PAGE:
Chinese immigration to Canada on the rise as some flee zero COVID strategy

Chinese immigration to Canada on the rise as some flee zero COVID strategy


China’s zero-COVID shutdowns have been linked to a rare wave of protests across the country in recent weeks, and immigration industry experts say the pandemic’s tough rules are also fueling a surge in applications. residence in Canada.

Immigration from China has rebounded from pandemic lulls to a new high, according to Canadian government statistics, and immigration consultants report a continuing wave of inquiries.

Vancouver immigration attorney Ryan Rosenberg, co-founder and partner of Larlee Rosenberg, said COVID-19 restrictions have been a new motivation for potential Chinese immigrants.

“I think what we’re seeing is that the COVID lockdowns have really shocked people and it’s made people think maybe China isn’t a good fit for themselves and for their families.”

Rosenberg, who has worked in the industry for more than 20 years, said the traditional driving forces for Chinese customers considering Canada were better education for their children, cleaner air and a healthier lifestyle.

Admissions of permanent residents from China reached 9,925 in the July-September quarter, according to online statistics from Immigration, Refugees and Citizenship Canada.

That’s more than triple the pandemic low of 2,980 in the same quarter of 2020, and a 15% increase from the 8,690 recorded in the third quarter of 2019, before the pandemic hit.

Quarterly admissions from China are now higher than at any time since 2015, as far back as online statistics go. A spokesperson for Immigration Canada was unavailable to confirm whether immigration rates had been higher before 2015.

Politics is also a factor, Rosenberg said, citing the consolidation of power with President Xi Jinping, who was recently confirmed for an unprecedented third term.

“(The) latest extension of Xi’s rule in China has also scared some people, mostly business owners…and they want to consider Canada as an option for themselves and their families,” Rosenberg said.

“There’s a strong vibe we feel about people wanting to come out for those reasons more than anything.”

Tiffany, an immigration consultant from Richmond, British Columbia, who only wanted her first name used for fear of reprisals against her family from China, said many of her clients say China’s zero COVID strategy has left them makes it feel like “their liberty and liberties have been stripped away. “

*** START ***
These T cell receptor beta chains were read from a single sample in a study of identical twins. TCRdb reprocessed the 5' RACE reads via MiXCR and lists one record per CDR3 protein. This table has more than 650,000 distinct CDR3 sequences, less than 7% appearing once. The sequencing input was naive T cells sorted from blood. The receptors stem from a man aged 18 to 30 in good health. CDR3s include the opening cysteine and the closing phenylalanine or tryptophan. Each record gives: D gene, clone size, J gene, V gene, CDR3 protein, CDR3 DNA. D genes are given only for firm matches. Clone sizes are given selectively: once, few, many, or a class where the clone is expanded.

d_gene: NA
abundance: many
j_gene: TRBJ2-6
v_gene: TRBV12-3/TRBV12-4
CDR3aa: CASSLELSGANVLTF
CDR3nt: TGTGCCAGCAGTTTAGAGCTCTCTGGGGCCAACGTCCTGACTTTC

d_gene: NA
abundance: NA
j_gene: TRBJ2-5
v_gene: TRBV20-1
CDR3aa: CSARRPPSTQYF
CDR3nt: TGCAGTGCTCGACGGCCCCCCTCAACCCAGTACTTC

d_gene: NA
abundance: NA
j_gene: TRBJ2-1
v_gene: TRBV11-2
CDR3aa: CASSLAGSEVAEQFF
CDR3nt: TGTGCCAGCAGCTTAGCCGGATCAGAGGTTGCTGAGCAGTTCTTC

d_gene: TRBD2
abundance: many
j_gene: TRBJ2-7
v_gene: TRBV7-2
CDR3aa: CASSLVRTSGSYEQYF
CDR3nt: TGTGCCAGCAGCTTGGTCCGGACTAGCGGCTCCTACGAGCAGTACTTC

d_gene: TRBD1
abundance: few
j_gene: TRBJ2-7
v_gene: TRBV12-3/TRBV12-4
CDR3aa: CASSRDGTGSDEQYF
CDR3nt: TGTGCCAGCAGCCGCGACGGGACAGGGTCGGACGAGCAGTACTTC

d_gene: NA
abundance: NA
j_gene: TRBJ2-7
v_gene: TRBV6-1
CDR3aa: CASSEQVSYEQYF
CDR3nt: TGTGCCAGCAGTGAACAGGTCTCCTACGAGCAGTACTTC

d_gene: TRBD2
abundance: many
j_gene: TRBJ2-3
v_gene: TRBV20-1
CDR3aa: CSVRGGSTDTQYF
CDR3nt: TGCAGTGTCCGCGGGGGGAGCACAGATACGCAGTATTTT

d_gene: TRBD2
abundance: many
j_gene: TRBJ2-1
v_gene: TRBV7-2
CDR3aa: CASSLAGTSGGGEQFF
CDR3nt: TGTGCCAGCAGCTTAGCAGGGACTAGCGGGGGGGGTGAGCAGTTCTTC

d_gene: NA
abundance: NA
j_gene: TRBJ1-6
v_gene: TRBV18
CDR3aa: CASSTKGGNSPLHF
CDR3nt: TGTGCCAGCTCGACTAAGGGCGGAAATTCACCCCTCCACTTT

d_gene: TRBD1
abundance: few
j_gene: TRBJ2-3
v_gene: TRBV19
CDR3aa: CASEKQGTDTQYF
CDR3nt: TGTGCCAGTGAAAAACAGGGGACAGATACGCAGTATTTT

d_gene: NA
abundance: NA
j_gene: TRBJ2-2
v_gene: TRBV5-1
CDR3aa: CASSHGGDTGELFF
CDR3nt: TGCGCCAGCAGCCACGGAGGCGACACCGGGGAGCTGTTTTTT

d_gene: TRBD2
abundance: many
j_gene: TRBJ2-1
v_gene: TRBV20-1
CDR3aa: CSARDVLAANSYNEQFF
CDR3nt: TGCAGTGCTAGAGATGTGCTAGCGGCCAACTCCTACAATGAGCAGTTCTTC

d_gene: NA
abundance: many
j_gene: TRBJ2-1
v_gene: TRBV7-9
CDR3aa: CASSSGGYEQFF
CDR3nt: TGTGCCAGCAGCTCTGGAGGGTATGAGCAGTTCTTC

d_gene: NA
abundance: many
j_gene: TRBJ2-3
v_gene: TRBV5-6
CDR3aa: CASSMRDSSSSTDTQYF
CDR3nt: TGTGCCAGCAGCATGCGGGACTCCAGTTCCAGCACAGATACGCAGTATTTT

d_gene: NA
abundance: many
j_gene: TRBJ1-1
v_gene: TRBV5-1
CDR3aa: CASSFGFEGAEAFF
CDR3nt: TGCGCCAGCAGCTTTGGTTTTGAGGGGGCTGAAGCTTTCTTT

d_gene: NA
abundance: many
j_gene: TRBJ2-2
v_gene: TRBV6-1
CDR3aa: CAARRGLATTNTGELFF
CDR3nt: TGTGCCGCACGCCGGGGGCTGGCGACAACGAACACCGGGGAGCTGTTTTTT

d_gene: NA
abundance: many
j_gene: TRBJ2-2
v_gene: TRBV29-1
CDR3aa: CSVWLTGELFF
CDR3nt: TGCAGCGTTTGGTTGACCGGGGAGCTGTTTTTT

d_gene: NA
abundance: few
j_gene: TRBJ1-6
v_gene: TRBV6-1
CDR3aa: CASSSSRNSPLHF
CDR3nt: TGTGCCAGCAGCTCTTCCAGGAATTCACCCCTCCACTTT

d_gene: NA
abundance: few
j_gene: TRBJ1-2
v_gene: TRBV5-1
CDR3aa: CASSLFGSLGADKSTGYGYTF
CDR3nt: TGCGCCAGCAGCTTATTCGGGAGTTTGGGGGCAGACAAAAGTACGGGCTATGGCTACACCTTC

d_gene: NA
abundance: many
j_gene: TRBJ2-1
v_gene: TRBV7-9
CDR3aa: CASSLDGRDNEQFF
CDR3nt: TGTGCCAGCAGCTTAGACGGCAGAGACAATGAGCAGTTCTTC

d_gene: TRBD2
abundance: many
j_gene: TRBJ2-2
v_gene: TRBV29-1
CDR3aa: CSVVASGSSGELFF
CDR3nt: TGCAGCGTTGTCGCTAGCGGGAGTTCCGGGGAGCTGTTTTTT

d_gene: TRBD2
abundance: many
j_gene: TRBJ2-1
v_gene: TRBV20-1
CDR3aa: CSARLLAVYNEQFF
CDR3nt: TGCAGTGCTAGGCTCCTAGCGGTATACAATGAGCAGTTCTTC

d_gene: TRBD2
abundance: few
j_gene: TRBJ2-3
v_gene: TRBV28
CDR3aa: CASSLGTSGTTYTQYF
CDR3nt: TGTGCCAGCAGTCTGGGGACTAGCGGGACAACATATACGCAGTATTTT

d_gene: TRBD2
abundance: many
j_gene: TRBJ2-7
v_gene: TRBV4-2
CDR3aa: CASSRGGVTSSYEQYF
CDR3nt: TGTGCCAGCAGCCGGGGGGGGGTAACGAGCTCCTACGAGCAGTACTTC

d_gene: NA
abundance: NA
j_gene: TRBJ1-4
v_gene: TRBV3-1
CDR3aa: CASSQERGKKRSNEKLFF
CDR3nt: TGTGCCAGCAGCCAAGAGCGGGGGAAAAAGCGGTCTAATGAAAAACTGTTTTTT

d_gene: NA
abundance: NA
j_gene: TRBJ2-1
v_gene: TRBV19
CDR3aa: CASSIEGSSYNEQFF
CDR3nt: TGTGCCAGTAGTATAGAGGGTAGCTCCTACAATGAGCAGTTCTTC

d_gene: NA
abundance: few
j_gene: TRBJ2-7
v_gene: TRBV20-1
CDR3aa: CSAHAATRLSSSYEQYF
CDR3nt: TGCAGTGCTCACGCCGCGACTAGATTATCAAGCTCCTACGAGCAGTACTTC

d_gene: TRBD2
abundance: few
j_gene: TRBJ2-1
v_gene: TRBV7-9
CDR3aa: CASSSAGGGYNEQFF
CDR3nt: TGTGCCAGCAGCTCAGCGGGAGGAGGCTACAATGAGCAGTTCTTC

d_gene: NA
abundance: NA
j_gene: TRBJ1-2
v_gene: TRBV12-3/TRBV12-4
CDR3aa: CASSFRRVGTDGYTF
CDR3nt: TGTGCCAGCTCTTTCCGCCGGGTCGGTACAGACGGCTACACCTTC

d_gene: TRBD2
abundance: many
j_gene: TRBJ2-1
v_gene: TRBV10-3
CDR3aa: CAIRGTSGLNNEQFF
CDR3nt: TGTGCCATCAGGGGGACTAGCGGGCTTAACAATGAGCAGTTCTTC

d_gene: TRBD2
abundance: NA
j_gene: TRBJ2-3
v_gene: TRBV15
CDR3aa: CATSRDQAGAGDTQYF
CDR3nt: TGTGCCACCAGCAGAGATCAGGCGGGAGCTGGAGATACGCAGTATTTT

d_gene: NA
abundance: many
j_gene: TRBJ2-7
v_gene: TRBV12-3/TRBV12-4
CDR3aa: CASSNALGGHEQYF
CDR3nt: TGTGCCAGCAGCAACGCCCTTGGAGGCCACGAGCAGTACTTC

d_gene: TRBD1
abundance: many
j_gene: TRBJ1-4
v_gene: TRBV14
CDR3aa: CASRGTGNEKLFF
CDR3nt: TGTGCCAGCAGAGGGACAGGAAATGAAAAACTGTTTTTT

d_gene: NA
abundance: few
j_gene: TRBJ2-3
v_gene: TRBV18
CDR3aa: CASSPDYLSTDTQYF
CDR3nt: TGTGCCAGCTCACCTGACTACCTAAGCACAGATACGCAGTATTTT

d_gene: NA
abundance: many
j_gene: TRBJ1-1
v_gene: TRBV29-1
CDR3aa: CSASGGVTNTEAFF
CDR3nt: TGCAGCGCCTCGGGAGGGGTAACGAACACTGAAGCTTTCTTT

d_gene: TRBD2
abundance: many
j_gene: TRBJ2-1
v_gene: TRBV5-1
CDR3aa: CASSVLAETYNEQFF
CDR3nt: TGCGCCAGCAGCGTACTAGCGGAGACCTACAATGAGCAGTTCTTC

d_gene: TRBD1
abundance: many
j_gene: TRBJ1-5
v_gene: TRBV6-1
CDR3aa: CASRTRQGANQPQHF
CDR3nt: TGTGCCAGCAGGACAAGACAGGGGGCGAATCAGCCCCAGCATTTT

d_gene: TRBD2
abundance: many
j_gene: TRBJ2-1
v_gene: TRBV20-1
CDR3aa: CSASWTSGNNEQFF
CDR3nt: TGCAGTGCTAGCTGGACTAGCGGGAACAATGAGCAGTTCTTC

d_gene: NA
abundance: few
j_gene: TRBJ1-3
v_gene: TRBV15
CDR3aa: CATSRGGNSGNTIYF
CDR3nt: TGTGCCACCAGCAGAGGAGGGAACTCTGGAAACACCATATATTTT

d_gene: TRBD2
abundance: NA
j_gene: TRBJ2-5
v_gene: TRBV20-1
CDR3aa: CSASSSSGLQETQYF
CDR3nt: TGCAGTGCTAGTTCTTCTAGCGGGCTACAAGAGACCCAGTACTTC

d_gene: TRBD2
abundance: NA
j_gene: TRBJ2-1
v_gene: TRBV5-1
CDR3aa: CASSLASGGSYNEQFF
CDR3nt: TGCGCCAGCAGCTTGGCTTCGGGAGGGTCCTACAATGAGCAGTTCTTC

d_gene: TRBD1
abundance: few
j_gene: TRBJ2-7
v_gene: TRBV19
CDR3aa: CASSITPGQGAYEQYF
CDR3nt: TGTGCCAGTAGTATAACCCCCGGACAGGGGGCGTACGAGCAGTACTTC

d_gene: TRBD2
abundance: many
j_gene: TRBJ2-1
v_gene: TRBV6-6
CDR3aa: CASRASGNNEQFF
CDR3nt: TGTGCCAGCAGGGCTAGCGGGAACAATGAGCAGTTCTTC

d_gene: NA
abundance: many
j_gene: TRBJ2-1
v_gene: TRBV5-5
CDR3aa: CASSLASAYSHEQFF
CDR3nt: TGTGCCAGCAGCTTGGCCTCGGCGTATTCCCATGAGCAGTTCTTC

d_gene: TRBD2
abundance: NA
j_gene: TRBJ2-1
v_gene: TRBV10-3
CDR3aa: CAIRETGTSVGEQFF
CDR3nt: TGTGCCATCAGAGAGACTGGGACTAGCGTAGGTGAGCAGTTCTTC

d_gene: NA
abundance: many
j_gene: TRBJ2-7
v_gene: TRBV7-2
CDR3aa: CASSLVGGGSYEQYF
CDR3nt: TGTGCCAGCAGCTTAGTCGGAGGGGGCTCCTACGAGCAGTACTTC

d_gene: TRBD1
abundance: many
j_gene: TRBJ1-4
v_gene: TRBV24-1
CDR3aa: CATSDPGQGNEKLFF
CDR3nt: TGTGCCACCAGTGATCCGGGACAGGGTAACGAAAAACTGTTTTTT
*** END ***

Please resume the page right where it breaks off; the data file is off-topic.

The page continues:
“Many could feel the pressure that the (Chinese) society is changing from a bit open and relaxed attitude to a strict attitude, making them think about fleeing to other countries,” said said the consultant in a Mandarin interview.

Immigration consultant Ken Tin Lok Wong said his firm has also seen an increase in family reunification applications.

“Because of COVID-19, many have decided to come here to visit family members in Canada,” Wong said in a Mandarin interview.

“After spending time here, they realized that while they could probably make more money in their hometown (in China), being close to their family members is more important than anything in life.”

Rosenberg said the subject of immigration has become so sensitive that his clients in China are reluctant to discuss matters via electronic communication, fearing they will be monitored by the Chinese government.

“We’re getting to the point where the worry is preventing people from having meaningful conversations about this in China, and that can kind of limit our ability to do a really good job for them,” Rosenberg said.

The Chinese Embassy in Ottawa did not respond to a request for comment.

The desire to leave China during the pandemic, combined with the caution to talk about it openly, sparked a coded term in Chinese online discussions: “run xue,” or running philosophy.

The term bilingual refers to the study of ways out of China and is widely used on Chinese language websites and chat rooms.

A recent immigrant who moved from Beijing to Vancouver three years ago says he ‘fleed’ for political reasons. He, too, asked not to be identified for fear of reprisals from the Chinese government.

The engineer, who is in his late 30s, said he made several trips to Taiwan after the island opened to Chinese tourists in 2008.

“I remember, I stopped at Freedom Square, a public square in Taipei, and saw people running carefree. Some were doing music rehearsals and some were even waving signs to express their political views” , did he declare.

“I didn’t see any police presence in the square and it was a wake-up call for me. I thought, ‘Oh, I could really live my life this way.

He said he was now content with his life in Vancouver, despite feeling lonely on vacation and having to work multiple jobs to make a living.

Rosenberg said young immigrants who had many years of work ahead of them were favored for their ability to contribute to the Canadian economy in a “meaningful and direct way.”

“So the bias is towards people who are a bit younger, highly educated and can speak English or French, and then have experience in Canada (rather) than experience outside of Canada,” said Rosenberg.

This report from The Canadian Press was first published on December 4, 2022.

This story was produced with the financial assistance of Meta and the Canadian Press News Fellowship.

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